Chapter 7
TREATMENT OF THE NEUROSES

Although the neuroses are correctly described as psychological illnesses, in that their origins are to be sought in the individual's history and in his emotional relationships, both past and present, this does not mean that they are without physical manifestations and effects. Indeed, as I have emphasized throughout this book, two of the most distressing and central symptoms of the neuroses, anxiety and depression, are not simply mental phenomena but physiological, or rather psychophysiological, experiences of our whole being, which only verbal conventions compel us to describe as though they consist of two concurrent types of experience, one mental and the other physical. In this anxiety and depression resemble all other emotions, both pleasant and unpleasant.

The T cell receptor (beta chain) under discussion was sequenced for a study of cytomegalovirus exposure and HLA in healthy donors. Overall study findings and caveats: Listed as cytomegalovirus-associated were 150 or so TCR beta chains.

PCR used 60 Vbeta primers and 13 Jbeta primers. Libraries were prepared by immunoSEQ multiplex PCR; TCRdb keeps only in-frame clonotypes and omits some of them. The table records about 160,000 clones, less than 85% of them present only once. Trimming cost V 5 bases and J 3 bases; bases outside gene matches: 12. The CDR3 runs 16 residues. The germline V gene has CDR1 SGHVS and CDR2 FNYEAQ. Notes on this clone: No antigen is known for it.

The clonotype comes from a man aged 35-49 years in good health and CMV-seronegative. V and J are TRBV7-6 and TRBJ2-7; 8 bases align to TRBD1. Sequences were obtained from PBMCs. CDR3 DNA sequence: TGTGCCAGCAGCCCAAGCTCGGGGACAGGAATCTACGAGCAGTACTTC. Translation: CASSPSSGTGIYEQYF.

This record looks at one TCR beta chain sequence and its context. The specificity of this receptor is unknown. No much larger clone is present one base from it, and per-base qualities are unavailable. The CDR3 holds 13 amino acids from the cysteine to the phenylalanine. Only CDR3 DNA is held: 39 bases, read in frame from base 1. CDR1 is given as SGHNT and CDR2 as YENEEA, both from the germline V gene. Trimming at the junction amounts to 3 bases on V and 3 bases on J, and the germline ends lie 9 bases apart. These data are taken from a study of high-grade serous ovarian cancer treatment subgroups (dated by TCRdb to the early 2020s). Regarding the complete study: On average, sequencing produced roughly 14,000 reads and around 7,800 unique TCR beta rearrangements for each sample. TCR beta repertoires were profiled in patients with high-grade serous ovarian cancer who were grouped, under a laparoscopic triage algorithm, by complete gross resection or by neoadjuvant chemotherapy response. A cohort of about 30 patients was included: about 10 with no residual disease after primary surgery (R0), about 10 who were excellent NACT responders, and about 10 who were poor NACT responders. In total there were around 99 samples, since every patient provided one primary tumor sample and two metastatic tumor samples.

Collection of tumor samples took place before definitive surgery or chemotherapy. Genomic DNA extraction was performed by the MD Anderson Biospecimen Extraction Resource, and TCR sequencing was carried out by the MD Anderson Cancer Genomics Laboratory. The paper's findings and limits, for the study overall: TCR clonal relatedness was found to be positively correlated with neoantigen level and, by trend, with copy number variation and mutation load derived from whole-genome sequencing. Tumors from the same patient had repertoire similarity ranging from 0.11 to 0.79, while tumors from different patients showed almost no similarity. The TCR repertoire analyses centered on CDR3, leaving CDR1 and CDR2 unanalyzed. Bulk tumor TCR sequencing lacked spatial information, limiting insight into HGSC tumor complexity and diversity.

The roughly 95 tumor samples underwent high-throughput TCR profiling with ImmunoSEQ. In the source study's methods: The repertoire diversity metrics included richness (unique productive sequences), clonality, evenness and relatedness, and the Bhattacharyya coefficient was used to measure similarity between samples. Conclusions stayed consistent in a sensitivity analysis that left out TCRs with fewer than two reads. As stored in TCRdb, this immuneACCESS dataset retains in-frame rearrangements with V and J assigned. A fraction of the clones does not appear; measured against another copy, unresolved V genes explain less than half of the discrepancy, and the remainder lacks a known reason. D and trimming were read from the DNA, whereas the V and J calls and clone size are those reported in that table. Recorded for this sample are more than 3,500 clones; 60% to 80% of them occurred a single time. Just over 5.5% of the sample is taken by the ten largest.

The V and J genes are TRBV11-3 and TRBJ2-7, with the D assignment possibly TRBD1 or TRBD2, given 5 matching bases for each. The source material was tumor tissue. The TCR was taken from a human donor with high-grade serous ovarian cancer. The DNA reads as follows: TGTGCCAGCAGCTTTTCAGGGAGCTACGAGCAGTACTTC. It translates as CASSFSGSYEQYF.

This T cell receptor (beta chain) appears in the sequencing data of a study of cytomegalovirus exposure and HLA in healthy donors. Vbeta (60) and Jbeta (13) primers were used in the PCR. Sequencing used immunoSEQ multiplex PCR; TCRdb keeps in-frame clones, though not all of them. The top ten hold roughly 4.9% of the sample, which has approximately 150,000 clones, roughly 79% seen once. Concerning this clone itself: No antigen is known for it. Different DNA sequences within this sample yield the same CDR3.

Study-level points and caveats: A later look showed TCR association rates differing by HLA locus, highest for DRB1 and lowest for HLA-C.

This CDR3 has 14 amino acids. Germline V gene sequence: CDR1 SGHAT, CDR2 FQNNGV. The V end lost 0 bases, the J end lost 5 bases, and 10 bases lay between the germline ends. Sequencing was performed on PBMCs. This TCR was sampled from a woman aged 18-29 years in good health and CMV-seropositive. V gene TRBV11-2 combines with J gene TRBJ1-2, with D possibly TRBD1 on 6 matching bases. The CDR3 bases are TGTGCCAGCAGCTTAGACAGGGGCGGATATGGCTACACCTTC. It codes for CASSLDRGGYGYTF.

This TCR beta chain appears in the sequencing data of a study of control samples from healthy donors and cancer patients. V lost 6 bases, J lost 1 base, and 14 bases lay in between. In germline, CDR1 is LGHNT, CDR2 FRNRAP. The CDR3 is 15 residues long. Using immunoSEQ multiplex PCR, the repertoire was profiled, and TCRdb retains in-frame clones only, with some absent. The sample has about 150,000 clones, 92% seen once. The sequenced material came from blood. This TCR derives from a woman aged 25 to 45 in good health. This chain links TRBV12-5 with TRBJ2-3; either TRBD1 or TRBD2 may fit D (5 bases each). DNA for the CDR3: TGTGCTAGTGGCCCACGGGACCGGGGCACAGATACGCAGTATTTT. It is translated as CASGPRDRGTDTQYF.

As a result, the neuroses, or at least some of the manifestations of neurosis, are amenable to alteration by physiological means, and both anxiety and depression can be either increased or decreased by physical agencies. In practice, of course, the number of occasions on which anyone would want to increase either depression or anxiety must be very few, but, since they are in many respects antithetical states of mind and body,

-128-

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Anxiety and Neurosis
Table of contents

Table of contents

  • Title Page iii
  • Contents v
  • Foreword vii
  • Introduction xi
  • Chapter 1 - Anxiety, Fear And Expectancy 1
  • Chapter 2 - Anxiety, Fright And Shock 16
  • Chapter 3 - Anxiety, Guilt And Depression 36
  • Chapter 4 - Inhibitions, Symptoms And Anxiety 55
  • Chapter 5 - Defence And Adaptive Behaviour 69
  • Chapter 6 - The Neuroses 95
  • Chapter 7 - Treatment of The Neuroses 128
  • Bibliography 145
  • Index 151
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